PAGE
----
To do this, when setting up your audit, head over to the 'URL Exclusions' tab on the left hand menu:
Then scroll alllllll the way down to the section entitled 'Block Third Party URLs', then you need to untick the option marked 'Block Ad and Tracking Scripts', which will always be ticked by default;
And then when you go ahead and crawl the site, Sitebulb will correctly extract the GTM-altered meta data. Note that you may need to tweak the render timeout.
Here is what Dave had to say about his experiences using Sitebulb in his auditing workflow:
And there are actually a couple of downsides to crawling with the Chrome Crawler, for example:
- As a direct result of #1 above, crawling with the Chrome Crawler is slower than with the HTML Crawler, particularly if you have set a long render timeout. On some sites, and with some settings, it can end up taking 6-10 X longer to complete.
Obviously the first port of call, you can save time doing discovery work with a thorough briefing with the client or their dev team.
However, whilst it is nice to think that every client briefing would give you this sort of information up front, I know from painful experience that they are not always forthcoming with seemingly obvious details...
Trying a crawl
Ploughing head first into an audit with the HTML Crawler is actually not going to cost you too much time, since even the most 'niche' websites have more than a single URL.
It is certainly worth bearing in mind though, in case you are a set-it-and-forget-it type, or you tend to leave Sitebulb on overnight with a queue of websites to audit... by the morning you'd be bitterly disappointed.
You can also use Google's tools to help you understand how a website is put together. Using Google Chrome, right click anywhere on a web page and choose 'Inspect' to bring up Chrome's DevTools Console.
Then, leave the DevTools Console open and refresh the page. Does the content stay exactly the same, or does it all disappear?
The Roku site, for instance, provides extremely short shrift:
Using Sitebulb's technology report
Comparing response vs rendered HTML
This is where you can make use of Sitebulb's unique report: Response vs Render, which is generated automatically whenever you use the Chrome Crawler.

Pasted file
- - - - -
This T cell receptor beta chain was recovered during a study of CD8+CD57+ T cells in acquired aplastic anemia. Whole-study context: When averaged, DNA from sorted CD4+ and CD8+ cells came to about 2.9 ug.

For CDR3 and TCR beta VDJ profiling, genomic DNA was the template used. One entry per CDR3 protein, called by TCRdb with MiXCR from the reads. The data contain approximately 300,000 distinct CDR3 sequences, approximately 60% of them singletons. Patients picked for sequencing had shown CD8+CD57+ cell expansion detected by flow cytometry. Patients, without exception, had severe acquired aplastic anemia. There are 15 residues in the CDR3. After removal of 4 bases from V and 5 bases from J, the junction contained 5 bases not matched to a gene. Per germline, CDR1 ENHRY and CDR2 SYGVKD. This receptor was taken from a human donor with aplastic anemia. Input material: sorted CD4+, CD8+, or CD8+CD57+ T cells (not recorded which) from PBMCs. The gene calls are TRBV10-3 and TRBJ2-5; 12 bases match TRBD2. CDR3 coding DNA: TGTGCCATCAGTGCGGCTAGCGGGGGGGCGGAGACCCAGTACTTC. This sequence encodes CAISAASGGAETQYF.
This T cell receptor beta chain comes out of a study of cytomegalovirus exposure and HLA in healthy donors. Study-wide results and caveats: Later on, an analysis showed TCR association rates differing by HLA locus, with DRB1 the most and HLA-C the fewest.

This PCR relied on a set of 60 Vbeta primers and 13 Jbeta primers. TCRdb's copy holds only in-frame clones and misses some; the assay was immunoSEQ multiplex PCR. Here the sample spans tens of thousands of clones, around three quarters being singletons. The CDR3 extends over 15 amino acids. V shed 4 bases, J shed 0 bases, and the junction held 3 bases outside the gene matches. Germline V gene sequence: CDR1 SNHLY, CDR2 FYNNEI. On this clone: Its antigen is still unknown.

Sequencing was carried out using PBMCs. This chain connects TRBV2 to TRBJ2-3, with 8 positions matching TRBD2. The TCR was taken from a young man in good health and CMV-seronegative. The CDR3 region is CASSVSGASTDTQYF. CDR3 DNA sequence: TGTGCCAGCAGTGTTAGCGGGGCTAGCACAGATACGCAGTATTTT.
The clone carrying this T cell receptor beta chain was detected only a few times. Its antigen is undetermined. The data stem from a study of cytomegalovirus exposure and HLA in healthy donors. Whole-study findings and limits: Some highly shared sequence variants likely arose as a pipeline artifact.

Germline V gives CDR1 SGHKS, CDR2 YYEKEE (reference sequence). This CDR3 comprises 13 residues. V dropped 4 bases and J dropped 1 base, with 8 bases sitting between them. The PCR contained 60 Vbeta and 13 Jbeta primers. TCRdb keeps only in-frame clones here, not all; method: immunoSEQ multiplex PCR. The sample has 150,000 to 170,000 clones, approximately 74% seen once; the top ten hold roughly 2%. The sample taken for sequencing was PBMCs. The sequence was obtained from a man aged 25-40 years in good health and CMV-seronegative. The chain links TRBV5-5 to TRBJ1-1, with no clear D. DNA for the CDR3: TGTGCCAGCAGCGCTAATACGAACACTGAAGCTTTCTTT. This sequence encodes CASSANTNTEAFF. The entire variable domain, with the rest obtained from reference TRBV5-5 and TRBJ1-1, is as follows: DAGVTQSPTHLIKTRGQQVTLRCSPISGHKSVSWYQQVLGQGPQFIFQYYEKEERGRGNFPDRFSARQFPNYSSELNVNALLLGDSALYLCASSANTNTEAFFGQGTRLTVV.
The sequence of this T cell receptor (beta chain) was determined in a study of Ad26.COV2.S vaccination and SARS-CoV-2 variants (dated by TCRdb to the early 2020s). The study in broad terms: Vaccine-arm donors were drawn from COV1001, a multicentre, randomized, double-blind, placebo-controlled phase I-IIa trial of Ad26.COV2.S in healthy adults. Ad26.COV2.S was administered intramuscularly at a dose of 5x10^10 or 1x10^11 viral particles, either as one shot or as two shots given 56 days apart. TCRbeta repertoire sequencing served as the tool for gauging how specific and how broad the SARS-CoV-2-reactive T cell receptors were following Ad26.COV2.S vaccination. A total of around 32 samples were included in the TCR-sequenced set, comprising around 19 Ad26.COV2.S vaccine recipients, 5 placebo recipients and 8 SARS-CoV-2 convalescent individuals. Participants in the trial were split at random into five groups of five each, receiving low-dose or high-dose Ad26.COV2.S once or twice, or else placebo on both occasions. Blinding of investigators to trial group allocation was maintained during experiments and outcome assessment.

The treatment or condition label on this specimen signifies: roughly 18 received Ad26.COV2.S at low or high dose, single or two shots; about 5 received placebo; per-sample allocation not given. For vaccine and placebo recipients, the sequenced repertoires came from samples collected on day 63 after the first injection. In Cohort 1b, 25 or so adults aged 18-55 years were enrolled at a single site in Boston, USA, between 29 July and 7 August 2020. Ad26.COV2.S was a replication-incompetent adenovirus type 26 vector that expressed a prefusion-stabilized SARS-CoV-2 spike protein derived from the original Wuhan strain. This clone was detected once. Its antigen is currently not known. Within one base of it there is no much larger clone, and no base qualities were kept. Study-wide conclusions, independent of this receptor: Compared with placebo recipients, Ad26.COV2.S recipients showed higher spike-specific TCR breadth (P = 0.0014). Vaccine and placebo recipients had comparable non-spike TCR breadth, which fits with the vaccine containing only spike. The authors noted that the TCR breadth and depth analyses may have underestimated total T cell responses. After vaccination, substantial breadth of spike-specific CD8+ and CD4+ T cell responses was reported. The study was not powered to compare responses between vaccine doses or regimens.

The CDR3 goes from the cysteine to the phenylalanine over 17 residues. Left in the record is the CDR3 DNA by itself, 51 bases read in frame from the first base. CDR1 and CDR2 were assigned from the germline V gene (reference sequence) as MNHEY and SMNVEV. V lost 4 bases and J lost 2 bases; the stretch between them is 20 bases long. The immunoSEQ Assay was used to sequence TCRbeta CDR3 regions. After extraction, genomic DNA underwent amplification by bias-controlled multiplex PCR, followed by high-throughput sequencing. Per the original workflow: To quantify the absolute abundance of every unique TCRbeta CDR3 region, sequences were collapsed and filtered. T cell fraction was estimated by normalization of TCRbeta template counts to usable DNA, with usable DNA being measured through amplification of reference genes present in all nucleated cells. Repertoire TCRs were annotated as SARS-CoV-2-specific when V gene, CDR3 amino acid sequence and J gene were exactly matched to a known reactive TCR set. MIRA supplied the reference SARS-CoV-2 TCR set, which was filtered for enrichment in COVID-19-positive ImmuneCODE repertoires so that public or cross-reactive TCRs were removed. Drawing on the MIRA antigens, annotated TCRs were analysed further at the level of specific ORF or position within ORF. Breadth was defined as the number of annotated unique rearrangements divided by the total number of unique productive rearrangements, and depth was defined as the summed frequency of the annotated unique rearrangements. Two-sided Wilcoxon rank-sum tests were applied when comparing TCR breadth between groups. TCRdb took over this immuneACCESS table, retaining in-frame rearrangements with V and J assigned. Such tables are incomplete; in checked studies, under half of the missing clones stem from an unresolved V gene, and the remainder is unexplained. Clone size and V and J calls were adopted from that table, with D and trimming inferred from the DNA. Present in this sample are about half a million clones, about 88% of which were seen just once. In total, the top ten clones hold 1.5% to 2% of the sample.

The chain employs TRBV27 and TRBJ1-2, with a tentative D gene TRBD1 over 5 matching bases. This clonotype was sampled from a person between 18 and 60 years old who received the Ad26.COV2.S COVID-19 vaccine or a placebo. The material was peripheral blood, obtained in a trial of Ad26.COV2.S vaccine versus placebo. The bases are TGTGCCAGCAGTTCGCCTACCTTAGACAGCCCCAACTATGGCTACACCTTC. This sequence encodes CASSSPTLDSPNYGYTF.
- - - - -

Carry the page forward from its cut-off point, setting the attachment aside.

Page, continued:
What this does is render the page like normal, then runs a comparison of the rendered HTML against the response HTML (i.e. the 'View Source' HTML). It will check for differences in terms of all the important SEO elements:
- Meta robots
- Page title
- Meta description
- Internal links
- External links
For the most comprehensive understanding of how this report works, check out our response vs render comparison guide.
When working with any new or unfamiliar website, part of your initial process involves discovery - what type of platform are they on, what kind of tracking/analytics are they using, how big is the website etc...
But also, knowing this could help you unpick issues with crawling or indexing, or affect how you tackle things like internal link optimisation.
A simple workflow could look like this:
- Run and exploratory Sitebulb audit using the Chrome Crawler
- Include the results of this in your audit, and make a decision for future audits as to whether the Chrome Crawler is needed or not.
If you need further convincing that this is a good idea, just ask yourself 'what would Aleyda do...?
- The SEO's Introduction to Rendering by Jamie Alberico
- Rendering on the Web – The SEO Version by Jan-Willem Bobbink
- "Rendering SEO" with Martin Splitt by Onely (Webinar)
- What We Do in the Shadow DOM by Jamie Alberico